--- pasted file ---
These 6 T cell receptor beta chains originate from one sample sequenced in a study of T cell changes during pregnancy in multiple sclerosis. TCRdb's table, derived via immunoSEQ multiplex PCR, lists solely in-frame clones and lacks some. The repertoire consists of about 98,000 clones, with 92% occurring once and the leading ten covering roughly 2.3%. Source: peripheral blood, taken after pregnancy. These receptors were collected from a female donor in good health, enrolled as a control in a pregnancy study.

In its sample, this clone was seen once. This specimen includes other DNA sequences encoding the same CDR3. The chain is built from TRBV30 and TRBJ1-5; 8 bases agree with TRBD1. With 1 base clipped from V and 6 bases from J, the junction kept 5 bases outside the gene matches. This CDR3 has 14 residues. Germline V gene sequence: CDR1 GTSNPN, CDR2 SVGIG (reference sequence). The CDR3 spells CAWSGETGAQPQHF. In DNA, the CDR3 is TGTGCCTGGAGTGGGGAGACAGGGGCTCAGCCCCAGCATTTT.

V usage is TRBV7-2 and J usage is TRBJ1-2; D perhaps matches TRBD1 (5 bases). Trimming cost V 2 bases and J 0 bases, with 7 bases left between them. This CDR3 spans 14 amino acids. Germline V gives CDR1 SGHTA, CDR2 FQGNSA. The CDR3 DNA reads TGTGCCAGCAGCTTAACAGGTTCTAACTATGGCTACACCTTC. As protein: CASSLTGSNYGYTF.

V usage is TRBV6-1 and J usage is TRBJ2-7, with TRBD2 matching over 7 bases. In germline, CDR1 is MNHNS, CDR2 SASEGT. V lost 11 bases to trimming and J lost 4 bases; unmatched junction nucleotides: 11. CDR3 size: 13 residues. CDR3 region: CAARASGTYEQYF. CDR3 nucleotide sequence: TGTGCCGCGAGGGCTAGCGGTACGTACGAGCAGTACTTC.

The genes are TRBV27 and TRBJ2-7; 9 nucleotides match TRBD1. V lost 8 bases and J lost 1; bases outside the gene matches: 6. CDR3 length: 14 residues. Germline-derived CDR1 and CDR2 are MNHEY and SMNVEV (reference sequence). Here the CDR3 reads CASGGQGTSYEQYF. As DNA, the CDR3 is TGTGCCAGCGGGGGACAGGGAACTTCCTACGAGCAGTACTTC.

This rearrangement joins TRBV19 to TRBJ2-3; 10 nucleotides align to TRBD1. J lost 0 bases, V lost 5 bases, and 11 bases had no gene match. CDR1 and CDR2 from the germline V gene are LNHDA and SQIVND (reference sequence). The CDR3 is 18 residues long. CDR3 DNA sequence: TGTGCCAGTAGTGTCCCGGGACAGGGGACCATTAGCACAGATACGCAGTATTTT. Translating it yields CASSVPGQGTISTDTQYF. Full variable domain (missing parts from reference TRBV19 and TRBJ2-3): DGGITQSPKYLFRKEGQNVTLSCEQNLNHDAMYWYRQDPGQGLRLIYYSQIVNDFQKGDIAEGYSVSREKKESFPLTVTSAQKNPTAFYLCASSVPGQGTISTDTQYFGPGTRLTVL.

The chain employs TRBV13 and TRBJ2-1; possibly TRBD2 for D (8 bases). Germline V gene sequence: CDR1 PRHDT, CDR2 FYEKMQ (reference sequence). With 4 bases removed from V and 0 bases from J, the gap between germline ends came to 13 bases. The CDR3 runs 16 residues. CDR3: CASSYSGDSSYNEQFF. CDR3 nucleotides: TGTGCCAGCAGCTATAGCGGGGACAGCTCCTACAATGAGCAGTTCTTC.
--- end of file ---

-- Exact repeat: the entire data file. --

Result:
These 6 T cell receptor beta chains originate from one sample sequenced in a study of T cell changes during pregnancy in multiple sclerosis. TCRdb's table, derived via immunoSEQ multiplex PCR, lists solely in-frame clones and lacks some. The repertoire consists of about 98,000 clones, with 92% occurring once and the leading ten covering roughly 2.3%. Source: peripheral blood, taken after pregnancy. These receptors were collected from a female donor in good health, enrolled as a control in a pregnancy study.

In its sample, this clone was seen once. This specimen includes other DNA sequences encoding the same CDR3. The chain is built from TRBV30 and TRBJ1-5; 8 bases agree with TRBD1. With 1 base clipped from V and 6 bases from J, the junction kept 5 bases outside the gene matches. This CDR3 has 14 residues. Germline V gene sequence: CDR1 GTSNPN, CDR2 SVGIG (reference sequence). The CDR3 spells CAWSGETGAQPQHF. In DNA, the CDR3 is TGTGCCTGGAGTGGGGAGACAGGGGCTCAGCCCCAGCATTTT.

V usage is TRBV7-2 and J usage is TRBJ1-2; D perhaps matches TRBD1 (5 bases). Trimming cost V 2 bases and J 0 bases, with 7 bases left between them. This CDR3 spans 14 amino acids. Germline V gives CDR1 SGHTA, CDR2 FQGNSA. The CDR3 DNA reads TGTGCCAGCAGCTTAACAGGTTCTAACTATGGCTACACCTTC. As protein: CASSLTGSNYGYTF.

V usage is TRBV6-1 and J usage is TRBJ2-7, with TRBD2 matching over 7 bases. In germline, CDR1 is MNHNS, CDR2 SASEGT. V lost 11 bases to trimming and J lost 4 bases; unmatched junction nucleotides: 11. CDR3 size: 13 residues. CDR3 region: CAARASGTYEQYF. CDR3 nucleotide sequence: TGTGCCGCGAGGGCTAGCGGTACGTACGAGCAGTACTTC.

The genes are TRBV27 and TRBJ2-7; 9 nucleotides match TRBD1. V lost 8 bases and J lost 1; bases outside the gene matches: 6. CDR3 length: 14 residues. Germline-derived CDR1 and CDR2 are MNHEY and SMNVEV (reference sequence). Here the CDR3 reads CASGGQGTSYEQYF. As DNA, the CDR3 is TGTGCCAGCGGGGGACAGGGAACTTCCTACGAGCAGTACTTC.

This rearrangement joins TRBV19 to TRBJ2-3; 10 nucleotides align to TRBD1. J lost 0 bases, V lost 5 bases, and 11 bases had no gene match. CDR1 and CDR2 from the germline V gene are LNHDA and SQIVND (reference sequence). The CDR3 is 18 residues long. CDR3 DNA sequence: TGTGCCAGTAGTGTCCCGGGACAGGGGACCATTAGCACAGATACGCAGTATTTT. Translating it yields CASSVPGQGTISTDTQYF. Full variable domain (missing parts from reference TRBV19 and TRBJ2-3): DGGITQSPKYLFRKEGQNVTLSCEQNLNHDAMYWYRQDPGQGLRLIYYSQIVNDFQKGDIAEGYSVSREKKESFPLTVTSAQKNPTAFYLCASSVPGQGTISTDTQYFGPGTRLTVL.

The chain employs TRBV13 and TRBJ2-1; possibly TRBD2 for D (8 bases). Germline V gene sequence: CDR1 PRHDT, CDR2 FYEKMQ (reference sequence). With 4 bases removed from V and 0 bases from J, the gap between germline ends came to 13 bases. The CDR3 runs 16 residues. CDR3: CASSYSGDSSYNEQFF. CDR3 nucleotides: TGTGCCAGCAGCTATAGCGGGGACAGCTCCTACAATGAGCAGTTCTTC.